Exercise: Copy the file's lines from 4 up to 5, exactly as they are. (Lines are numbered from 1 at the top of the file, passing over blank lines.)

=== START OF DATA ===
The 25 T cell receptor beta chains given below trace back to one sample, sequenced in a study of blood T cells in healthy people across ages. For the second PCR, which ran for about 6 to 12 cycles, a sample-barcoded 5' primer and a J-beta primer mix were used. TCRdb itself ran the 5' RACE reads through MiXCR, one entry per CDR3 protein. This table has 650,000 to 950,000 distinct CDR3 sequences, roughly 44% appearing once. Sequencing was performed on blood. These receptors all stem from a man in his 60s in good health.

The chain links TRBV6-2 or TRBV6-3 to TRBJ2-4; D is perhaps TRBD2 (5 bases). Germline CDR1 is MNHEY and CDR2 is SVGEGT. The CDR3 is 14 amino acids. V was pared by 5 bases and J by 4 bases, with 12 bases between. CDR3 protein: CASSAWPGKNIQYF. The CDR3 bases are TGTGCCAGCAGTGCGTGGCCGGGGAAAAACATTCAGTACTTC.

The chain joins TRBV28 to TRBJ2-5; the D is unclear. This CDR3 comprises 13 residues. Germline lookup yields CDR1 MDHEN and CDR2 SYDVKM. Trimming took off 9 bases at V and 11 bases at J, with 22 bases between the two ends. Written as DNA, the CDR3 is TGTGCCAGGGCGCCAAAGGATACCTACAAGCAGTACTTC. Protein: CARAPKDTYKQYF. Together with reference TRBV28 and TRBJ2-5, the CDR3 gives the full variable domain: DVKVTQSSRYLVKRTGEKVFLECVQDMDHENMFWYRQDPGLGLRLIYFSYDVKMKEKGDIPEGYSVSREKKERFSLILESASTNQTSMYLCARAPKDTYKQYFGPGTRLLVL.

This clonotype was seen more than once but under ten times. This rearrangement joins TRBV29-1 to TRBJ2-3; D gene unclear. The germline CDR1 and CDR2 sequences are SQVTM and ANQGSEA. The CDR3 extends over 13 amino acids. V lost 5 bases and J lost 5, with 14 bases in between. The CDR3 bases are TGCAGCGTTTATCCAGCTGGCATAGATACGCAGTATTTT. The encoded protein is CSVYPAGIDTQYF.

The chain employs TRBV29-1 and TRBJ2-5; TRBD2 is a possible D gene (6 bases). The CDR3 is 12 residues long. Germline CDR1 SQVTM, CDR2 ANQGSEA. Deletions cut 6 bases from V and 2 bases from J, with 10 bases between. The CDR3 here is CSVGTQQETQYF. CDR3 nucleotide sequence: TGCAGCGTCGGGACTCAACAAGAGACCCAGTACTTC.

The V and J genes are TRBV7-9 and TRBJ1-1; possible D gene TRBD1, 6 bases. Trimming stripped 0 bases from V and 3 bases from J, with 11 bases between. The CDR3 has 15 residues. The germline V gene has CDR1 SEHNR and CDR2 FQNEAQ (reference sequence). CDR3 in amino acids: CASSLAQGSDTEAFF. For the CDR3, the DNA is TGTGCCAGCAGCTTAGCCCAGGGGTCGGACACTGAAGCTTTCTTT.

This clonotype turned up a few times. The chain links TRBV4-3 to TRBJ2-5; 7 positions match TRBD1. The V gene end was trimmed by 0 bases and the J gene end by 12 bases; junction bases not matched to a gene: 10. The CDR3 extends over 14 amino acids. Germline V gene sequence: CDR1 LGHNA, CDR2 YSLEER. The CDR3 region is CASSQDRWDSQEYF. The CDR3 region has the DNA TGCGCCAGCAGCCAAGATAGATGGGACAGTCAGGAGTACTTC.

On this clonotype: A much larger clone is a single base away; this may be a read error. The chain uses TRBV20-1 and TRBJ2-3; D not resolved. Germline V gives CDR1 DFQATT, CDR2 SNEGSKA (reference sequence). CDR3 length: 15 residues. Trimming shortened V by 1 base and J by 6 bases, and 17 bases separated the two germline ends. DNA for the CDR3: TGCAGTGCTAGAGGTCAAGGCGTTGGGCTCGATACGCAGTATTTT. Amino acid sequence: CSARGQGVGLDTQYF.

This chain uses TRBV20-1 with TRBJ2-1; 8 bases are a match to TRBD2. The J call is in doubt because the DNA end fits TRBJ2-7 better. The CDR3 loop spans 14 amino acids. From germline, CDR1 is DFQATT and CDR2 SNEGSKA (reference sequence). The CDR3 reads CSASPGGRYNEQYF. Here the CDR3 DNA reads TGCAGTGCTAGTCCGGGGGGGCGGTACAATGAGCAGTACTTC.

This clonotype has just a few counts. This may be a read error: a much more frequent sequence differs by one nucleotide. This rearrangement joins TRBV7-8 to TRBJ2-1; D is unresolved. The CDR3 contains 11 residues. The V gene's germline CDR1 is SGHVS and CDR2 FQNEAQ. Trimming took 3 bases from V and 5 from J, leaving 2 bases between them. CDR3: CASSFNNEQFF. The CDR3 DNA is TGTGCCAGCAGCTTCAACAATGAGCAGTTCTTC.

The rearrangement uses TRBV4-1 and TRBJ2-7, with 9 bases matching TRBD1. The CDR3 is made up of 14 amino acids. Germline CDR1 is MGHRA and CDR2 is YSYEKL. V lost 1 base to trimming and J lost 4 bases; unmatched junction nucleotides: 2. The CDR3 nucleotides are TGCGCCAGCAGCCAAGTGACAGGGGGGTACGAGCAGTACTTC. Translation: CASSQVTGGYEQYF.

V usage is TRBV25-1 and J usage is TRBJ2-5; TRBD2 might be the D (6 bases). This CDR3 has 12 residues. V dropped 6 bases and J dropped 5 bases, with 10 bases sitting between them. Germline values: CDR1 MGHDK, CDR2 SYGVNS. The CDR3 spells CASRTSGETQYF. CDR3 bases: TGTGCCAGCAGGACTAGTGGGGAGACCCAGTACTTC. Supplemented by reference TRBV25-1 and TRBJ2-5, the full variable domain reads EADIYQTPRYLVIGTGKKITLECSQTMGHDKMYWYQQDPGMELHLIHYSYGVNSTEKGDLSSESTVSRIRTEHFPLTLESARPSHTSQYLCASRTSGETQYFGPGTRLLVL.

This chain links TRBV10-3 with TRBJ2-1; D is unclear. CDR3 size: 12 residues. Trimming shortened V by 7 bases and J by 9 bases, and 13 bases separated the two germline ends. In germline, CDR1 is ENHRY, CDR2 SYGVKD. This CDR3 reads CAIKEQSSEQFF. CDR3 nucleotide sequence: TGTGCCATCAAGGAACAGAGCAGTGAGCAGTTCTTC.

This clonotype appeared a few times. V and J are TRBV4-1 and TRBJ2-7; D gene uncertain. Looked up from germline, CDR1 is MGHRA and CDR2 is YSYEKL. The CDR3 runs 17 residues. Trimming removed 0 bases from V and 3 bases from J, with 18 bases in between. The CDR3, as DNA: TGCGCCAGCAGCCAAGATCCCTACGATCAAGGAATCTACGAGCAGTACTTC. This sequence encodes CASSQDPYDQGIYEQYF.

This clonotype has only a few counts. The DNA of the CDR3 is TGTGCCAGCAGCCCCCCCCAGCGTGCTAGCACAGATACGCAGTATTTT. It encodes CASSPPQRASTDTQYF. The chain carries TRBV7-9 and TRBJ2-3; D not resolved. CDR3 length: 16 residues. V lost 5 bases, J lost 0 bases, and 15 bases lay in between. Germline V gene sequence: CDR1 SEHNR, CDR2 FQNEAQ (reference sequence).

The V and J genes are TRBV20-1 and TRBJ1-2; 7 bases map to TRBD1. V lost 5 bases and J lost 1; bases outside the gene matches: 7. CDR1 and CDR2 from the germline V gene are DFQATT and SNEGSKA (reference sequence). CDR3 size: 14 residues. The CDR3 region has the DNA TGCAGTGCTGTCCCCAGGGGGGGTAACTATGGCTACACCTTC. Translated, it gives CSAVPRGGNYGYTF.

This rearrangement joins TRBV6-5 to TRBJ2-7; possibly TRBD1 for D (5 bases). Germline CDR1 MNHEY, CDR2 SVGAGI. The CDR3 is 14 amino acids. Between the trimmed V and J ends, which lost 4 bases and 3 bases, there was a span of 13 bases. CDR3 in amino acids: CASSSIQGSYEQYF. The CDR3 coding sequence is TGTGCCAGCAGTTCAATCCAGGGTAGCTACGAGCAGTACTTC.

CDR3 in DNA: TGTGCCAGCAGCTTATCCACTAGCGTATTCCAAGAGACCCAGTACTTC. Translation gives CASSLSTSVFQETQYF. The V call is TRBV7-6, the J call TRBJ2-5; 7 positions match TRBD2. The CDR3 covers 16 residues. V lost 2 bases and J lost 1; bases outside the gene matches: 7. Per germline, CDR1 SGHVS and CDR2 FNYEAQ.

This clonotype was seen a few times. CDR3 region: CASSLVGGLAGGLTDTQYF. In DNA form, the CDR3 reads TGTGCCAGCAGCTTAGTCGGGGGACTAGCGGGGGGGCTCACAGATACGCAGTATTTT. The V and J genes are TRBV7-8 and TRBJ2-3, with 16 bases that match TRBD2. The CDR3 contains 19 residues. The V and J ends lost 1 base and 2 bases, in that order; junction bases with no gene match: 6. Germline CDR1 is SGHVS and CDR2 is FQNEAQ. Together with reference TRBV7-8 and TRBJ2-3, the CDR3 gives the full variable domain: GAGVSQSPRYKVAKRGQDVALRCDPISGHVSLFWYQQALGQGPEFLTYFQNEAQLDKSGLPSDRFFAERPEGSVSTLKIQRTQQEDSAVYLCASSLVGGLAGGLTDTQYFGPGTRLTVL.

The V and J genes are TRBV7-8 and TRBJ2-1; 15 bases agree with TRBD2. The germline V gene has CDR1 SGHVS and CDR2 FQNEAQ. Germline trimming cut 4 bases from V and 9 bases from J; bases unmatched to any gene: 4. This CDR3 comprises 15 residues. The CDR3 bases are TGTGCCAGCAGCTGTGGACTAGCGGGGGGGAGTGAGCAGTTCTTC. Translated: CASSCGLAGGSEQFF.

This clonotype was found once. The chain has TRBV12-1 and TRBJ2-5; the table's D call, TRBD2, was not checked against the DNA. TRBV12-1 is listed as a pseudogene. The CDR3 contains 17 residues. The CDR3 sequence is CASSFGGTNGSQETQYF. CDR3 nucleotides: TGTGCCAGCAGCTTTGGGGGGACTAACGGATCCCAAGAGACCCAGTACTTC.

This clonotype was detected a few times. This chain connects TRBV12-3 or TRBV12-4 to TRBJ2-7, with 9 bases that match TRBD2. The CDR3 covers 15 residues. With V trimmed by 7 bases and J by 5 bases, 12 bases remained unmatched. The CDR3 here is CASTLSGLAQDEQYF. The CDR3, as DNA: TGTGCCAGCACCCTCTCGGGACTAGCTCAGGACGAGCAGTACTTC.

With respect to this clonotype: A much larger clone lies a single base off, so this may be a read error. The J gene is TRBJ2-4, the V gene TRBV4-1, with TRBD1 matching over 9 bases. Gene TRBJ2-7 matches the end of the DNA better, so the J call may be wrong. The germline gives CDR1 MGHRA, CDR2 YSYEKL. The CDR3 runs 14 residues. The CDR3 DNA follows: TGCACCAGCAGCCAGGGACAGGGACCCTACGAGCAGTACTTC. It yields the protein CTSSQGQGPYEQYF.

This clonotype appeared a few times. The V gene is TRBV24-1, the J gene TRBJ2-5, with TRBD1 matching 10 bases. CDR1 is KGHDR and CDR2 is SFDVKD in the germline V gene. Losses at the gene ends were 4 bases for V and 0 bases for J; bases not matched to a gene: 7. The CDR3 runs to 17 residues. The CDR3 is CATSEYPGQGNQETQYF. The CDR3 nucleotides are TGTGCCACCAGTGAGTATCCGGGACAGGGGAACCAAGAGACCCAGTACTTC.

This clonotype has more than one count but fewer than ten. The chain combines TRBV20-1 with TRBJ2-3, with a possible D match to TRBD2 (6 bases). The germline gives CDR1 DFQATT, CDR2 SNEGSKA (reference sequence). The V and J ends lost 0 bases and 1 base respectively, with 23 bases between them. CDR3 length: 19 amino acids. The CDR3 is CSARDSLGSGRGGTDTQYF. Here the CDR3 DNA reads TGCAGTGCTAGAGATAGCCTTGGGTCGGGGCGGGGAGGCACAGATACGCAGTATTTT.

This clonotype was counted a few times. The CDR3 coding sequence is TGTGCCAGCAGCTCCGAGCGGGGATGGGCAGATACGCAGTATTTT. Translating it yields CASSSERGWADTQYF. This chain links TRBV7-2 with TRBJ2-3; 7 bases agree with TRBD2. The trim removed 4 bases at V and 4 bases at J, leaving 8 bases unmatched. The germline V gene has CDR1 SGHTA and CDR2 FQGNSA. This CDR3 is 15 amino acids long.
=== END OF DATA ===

This clonotype was seen more than once but under ten times. This rearrangement joins TRBV29-1 to TRBJ2-3; D gene unclear. The germline CDR1 and CDR2 sequences are SQVTM and ANQGSEA. The CDR3 extends over 13 amino acids. V lost 5 bases and J lost 5, with 14 bases in between. The CDR3 bases are TGCAGCGTTTATCCAGCTGGCATAGATACGCAGTATTTT. The encoded protein is CSVYPAGIDTQYF.

The chain employs TRBV29-1 and TRBJ2-5; TRBD2 is a possible D gene (6 bases). The CDR3 is 12 residues long. Germline CDR1 SQVTM, CDR2 ANQGSEA. Deletions cut 6 bases from V and 2 bases from J, with 10 bases between. The CDR3 here is CSVGTQQETQYF. CDR3 nucleotide sequence: TGCAGCGTCGGGACTCAACAAGAGACCCAGTACTTC.